My take on that article was this: Curt was calling out the social media portion of younger or inexperienced bow hunters being influenced by others with their long range shooting.....specifically, but not in print, Cam Hanes. Everything pointed to Cam and his long range practicing being promoted on his Instagram page. I applaud Curt for writing what he did. I also admire Cam for what he does for the bow hunting community.
Our local club has what’s called the Fred Bear shoot in August. Binoculars and range finders allowed. X’s, tens and eights scored as usual. Any hit outside of the 8 ring is scored minus 5. Miss is zero.
Tons of casual bow hunters show up and lots struggle to break even.
Muleysareking- unfortunately today instant hunters think the 85 yard shot takes the most skill and therefore they would be more proud of that. The more seasoned bowhunters strive to get as close as possible. It definitely takes a lot more skill to consistently get within 20 yards of a mature animal, and that is why we bowhunt.
I totally agree with his article. I really like his last paragraph:
Am I asking you not to take such extreme shots? No, I am not. I cannot tell you what to do. But I am saying it’s unethical. If that offends you, then find your safe space. However, I am asking that if you engage in such gambling, please keep it to yourself. Think about who is listening when you publicly thump your chest about how you killed your critter at 95 yards, or whatever ridiculous distance. Some young, impressionable bowhunter is paying attention, watching your video, or listening to your podcast. You’re giving him the misguided impression your unethical shot was okay. Keep the yardage to yourself. Take the shot if you must, but the rest of us don’t need to know how far it was. I feel the same way about this as I do about wounding losses. If you wound and lose an animal, I don’t want to hear about it. Neither does anyone else, but especially non-hunters. Keep it to yourself, for all our sakes.
In NY if you want to hunt NYC reservoir property you must qualify by shooting 3 arrows into the kill zone of a deer at various yardage. I believe the farthest shot is around 30 yds. You get 5 shots to get 3 arrows in. It may have changed but when I last did it 10 years ago that is how it was. I was shooting a recurve and the other 5 guys compounds. I was amazed that only 4 of the 6 of us qualified, I being one of them and I missed both my shots at 30, over the back and gut shot yet I qualified. Now put a 160" Mikey out there at 70:yards and see how most guys do!! It's a joke to shoot at animals that far unless already wounded. Shawn
Looking back over the years, I can’t think of any shots I regret not taking. However, there are few I do regret taking.
Every year, PA bowhunters are under fire from the rifle hunters for taking too many buck. We keep saying it’s a short range weapon. Well, when kills, especially with xbows are approaching the distance of the average rifle kill it becomes harder to make the case it’s a short range weapon.
I agree with him that you shouldn’t brag or post about long shots. That said for those that can shoot it I don’t know that 80 is more of a gamble than 30. There is a calculated risk in any shot and I don’t see that the risk is much worse for those with the ability to shoot well at a distance. I’ve not recovered 2 animals the same day as the shot. Both were roughly shot at 15 yards. Be careful throwing rocks at someone’s glass house when yours has plenty of windows.
The outdoor show has been hunting for a week and no kill, down to the last day and this long range opportunity comes along so they take the shot. If they miss they don't show it, if they kill it they do. If they wound the animal they might not show it but they might go get the gun and finish it off and say they "SMOKED IT"!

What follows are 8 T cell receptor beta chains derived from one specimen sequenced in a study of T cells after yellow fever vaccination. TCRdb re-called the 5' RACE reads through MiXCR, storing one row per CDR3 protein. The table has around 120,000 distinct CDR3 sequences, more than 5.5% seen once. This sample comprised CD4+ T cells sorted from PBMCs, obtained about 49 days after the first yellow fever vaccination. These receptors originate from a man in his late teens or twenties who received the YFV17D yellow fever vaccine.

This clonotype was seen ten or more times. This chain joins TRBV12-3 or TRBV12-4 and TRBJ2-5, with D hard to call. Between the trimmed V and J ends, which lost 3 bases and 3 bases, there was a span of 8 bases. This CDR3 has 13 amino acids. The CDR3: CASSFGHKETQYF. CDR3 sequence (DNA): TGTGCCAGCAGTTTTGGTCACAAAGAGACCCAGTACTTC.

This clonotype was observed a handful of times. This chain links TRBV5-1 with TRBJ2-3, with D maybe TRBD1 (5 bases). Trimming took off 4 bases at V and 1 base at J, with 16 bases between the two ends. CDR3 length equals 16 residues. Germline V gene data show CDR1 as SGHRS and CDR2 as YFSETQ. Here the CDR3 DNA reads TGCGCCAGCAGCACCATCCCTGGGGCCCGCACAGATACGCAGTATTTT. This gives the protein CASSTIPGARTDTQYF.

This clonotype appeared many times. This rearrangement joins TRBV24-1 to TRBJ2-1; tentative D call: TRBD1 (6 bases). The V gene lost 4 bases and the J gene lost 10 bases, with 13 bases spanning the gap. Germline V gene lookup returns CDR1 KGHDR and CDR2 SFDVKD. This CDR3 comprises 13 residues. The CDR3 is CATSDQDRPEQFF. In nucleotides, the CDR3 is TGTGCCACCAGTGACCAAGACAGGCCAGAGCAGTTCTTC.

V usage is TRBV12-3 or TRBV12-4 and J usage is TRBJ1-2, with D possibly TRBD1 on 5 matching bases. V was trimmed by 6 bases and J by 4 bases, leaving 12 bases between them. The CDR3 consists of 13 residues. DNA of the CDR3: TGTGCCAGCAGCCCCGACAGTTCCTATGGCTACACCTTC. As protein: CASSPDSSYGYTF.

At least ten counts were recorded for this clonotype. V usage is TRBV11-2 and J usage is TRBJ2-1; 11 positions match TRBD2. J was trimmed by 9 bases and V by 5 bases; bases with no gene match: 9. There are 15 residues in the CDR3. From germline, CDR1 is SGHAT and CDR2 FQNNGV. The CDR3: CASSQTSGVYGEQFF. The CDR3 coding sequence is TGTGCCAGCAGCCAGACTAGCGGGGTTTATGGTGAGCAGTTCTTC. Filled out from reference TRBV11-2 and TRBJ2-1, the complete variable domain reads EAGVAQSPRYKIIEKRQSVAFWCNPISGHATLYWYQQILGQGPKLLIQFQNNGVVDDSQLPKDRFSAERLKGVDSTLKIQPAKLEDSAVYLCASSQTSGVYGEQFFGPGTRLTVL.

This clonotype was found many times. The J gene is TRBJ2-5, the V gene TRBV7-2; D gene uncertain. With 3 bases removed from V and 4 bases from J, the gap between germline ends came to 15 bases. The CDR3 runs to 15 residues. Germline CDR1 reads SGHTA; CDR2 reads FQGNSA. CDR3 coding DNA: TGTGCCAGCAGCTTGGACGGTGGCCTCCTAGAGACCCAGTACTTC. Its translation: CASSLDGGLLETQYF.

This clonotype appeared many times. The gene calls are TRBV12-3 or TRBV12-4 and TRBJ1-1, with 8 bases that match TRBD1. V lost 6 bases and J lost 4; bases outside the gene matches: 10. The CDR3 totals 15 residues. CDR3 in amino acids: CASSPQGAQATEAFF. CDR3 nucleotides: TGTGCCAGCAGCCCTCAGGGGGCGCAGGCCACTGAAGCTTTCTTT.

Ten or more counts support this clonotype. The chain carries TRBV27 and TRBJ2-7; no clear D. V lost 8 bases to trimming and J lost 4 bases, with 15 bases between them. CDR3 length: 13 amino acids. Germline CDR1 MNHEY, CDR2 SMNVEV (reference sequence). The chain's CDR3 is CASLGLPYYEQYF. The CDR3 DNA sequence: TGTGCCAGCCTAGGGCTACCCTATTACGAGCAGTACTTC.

From what I see on elk hunting shows most don’t see them at close range either. I would also bet the vast majority of limb deflections result in a miss. I don’t take 80 shots but if I did it wouldn’t be through tree branches.
I have been blessed to go one quite a few guided hunts. On virtually every hunt, once the guide has sized up my physical condition and we have exchanged pleasantries, the first question out of his (or her) mouth is, "How far can you shoot?" I suppose from a guide's perspective, that is a valid question. Although I guided turkey hunters in a prior life and that is a question that I never thought to ask. I figured that it was my job to get the turkey as close to my hunter as possible and then let the hunter determine when it was close enough. Although a few times I had to remind the hunter to shoot. Anyway, these days I reply to the guide with the question "How good of guide are you?" I then follow up that question (before he or she has had a chance to answer) with a reminder that we are bowhunting and that closer is always better. Every scenario is different and all of the various factors - wind, angle of shot, footing, position of the animal, whether the animal is alert, etc. come into play. I may be able to shoot long shots on the range, but that is different from at shooting at an animal with those factors at play . If the guide keeps pressing, I tell him what my normal practice distance is and then I tell him that for this hunt, I don't plan on shooting past 30-40 yards, unless he is not good enough to get us into position - at which point I would ask to speak to the outfitter to see if another guide was available. That usually ends the conversation. I admire these target shooters who can shoot beyond 100 yards consistently. They are freaks of nature (in a good way). I am not one of them. My concern lies that when they publicize their long shots on animals, that younger or people new to the sport will be inclined to take shots at similar distances. I think that it is prudent for all of us to remember why we bowhunt and choose to not carry a rifle. Closer is always better. My 2 cents.